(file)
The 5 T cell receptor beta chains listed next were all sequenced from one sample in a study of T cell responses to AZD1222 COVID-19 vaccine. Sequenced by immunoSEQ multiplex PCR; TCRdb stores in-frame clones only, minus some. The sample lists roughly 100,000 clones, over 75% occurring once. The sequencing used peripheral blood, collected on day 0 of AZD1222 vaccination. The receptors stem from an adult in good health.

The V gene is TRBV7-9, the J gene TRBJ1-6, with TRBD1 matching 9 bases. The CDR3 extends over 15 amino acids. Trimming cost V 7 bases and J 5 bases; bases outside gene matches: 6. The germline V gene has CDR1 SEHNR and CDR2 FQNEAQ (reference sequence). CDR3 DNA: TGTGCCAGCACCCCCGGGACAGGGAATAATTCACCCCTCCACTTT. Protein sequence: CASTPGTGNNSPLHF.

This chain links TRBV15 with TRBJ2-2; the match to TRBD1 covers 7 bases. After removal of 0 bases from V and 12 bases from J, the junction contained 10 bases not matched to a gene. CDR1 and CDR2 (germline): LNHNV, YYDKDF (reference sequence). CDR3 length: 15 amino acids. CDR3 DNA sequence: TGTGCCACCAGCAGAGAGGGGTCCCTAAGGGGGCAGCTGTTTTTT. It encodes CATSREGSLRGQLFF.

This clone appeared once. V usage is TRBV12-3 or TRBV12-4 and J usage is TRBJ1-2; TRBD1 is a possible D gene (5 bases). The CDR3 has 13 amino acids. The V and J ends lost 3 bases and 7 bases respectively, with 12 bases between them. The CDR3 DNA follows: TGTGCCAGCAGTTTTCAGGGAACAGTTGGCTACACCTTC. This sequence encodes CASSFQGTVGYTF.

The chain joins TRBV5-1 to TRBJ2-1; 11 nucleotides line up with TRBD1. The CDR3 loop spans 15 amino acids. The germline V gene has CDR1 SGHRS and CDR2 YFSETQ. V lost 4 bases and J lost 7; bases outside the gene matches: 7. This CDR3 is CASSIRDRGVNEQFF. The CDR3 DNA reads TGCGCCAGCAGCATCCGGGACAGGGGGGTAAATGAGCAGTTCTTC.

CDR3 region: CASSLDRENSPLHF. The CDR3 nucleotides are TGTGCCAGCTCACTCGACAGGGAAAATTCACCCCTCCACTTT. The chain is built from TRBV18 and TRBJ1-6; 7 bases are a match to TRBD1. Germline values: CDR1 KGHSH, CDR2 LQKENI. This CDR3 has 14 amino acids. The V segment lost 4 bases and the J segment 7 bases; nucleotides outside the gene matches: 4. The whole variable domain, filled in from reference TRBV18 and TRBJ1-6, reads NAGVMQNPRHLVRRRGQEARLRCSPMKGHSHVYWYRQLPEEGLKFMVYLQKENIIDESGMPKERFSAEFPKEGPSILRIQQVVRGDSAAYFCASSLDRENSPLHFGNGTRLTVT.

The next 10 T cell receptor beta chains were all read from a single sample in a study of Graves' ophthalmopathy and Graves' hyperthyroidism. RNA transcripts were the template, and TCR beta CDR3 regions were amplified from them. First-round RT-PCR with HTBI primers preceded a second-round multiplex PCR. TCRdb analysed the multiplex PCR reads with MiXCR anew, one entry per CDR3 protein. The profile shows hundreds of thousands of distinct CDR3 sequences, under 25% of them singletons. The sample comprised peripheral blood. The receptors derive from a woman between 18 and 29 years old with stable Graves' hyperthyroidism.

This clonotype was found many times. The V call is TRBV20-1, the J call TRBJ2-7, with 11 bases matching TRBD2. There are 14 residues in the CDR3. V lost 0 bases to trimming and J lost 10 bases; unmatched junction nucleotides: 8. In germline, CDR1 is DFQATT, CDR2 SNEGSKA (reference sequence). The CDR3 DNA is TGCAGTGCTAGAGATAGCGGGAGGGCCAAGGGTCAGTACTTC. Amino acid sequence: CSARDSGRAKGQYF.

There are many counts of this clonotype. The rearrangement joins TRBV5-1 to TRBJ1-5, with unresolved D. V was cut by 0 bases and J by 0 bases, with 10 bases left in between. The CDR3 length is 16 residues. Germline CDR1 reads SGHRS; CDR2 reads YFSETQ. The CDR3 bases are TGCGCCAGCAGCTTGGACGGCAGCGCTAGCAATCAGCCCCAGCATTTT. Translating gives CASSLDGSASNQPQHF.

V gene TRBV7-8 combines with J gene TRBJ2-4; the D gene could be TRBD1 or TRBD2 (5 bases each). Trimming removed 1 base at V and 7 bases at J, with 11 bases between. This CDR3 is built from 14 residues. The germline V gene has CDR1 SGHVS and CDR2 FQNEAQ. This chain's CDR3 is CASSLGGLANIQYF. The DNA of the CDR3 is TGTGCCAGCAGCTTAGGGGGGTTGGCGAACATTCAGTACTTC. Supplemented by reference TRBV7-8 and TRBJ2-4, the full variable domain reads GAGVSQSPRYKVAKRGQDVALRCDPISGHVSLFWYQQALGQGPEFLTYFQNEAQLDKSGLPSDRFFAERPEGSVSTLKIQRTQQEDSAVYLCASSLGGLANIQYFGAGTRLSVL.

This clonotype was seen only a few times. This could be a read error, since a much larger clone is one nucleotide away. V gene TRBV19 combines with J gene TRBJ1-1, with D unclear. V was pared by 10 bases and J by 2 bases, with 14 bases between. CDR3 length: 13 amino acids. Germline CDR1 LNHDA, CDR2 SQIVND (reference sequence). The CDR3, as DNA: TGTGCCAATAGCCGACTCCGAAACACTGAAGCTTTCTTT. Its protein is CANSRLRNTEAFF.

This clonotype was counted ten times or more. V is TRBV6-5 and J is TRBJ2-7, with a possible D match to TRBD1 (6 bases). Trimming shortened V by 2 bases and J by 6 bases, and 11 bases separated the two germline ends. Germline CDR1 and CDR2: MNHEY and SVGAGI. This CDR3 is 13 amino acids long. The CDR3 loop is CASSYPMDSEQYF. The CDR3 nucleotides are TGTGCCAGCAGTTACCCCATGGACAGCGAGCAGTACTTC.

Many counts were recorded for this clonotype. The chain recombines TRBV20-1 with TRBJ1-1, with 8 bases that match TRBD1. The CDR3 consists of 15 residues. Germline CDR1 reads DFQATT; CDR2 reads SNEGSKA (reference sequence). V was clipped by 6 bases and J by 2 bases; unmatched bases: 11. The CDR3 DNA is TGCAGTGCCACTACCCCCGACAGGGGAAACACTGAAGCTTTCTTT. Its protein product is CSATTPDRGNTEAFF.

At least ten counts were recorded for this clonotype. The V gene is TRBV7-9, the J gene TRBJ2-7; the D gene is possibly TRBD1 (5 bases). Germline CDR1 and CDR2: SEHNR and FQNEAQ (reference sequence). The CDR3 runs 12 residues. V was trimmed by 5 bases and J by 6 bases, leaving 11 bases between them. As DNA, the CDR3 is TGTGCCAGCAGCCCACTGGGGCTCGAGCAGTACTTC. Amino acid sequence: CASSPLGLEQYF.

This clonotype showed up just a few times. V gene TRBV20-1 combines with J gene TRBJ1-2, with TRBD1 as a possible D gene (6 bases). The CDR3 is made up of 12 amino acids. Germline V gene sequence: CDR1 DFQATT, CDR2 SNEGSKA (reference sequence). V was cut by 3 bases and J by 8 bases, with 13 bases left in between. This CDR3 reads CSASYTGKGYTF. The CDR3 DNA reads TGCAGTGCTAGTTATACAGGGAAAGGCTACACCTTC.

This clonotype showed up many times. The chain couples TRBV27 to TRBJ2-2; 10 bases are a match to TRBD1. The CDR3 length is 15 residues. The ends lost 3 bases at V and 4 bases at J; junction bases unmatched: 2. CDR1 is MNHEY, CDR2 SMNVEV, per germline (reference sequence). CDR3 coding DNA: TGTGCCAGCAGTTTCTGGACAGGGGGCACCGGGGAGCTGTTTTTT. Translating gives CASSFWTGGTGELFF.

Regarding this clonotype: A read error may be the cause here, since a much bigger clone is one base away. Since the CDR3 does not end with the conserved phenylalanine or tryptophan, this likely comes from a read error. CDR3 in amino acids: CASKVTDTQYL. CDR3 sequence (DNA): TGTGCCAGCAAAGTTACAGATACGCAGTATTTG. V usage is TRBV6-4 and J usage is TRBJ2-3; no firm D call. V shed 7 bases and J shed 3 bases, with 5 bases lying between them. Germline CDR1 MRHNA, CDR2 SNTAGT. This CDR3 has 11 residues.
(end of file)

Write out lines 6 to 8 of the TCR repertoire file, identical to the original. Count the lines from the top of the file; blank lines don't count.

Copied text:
CDR3 region: CASSLDRENSPLHF. The CDR3 nucleotides are TGTGCCAGCTCACTCGACAGGGAAAATTCACCCCTCCACTTT. The chain is built from TRBV18 and TRBJ1-6; 7 bases are a match to TRBD1. Germline values: CDR1 KGHSH, CDR2 LQKENI. This CDR3 has 14 amino acids. The V segment lost 4 bases and the J segment 7 bases; nucleotides outside the gene matches: 4. The whole variable domain, filled in from reference TRBV18 and TRBJ1-6, reads NAGVMQNPRHLVRRRGQEARLRCSPMKGHSHVYWYRQLPEEGLKFMVYLQKENIIDESGMPKERFSAEFPKEGPSILRIQQVVRGDSAAYFCASSLDRENSPLHFGNGTRLTVT.

The next 10 T cell receptor beta chains were all read from a single sample in a study of Graves' ophthalmopathy and Graves' hyperthyroidism. RNA transcripts were the template, and TCR beta CDR3 regions were amplified from them. First-round RT-PCR with HTBI primers preceded a second-round multiplex PCR. TCRdb analysed the multiplex PCR reads with MiXCR anew, one entry per CDR3 protein. The profile shows hundreds of thousands of distinct CDR3 sequences, under 25% of them singletons. The sample comprised peripheral blood. The receptors derive from a woman between 18 and 29 years old with stable Graves' hyperthyroidism.

This clonotype was found many times. The V call is TRBV20-1, the J call TRBJ2-7, with 11 bases matching TRBD2. There are 14 residues in the CDR3. V lost 0 bases to trimming and J lost 10 bases; unmatched junction nucleotides: 8. In germline, CDR1 is DFQATT, CDR2 SNEGSKA (reference sequence). The CDR3 DNA is TGCAGTGCTAGAGATAGCGGGAGGGCCAAGGGTCAGTACTTC. Amino acid sequence: CSARDSGRAKGQYF.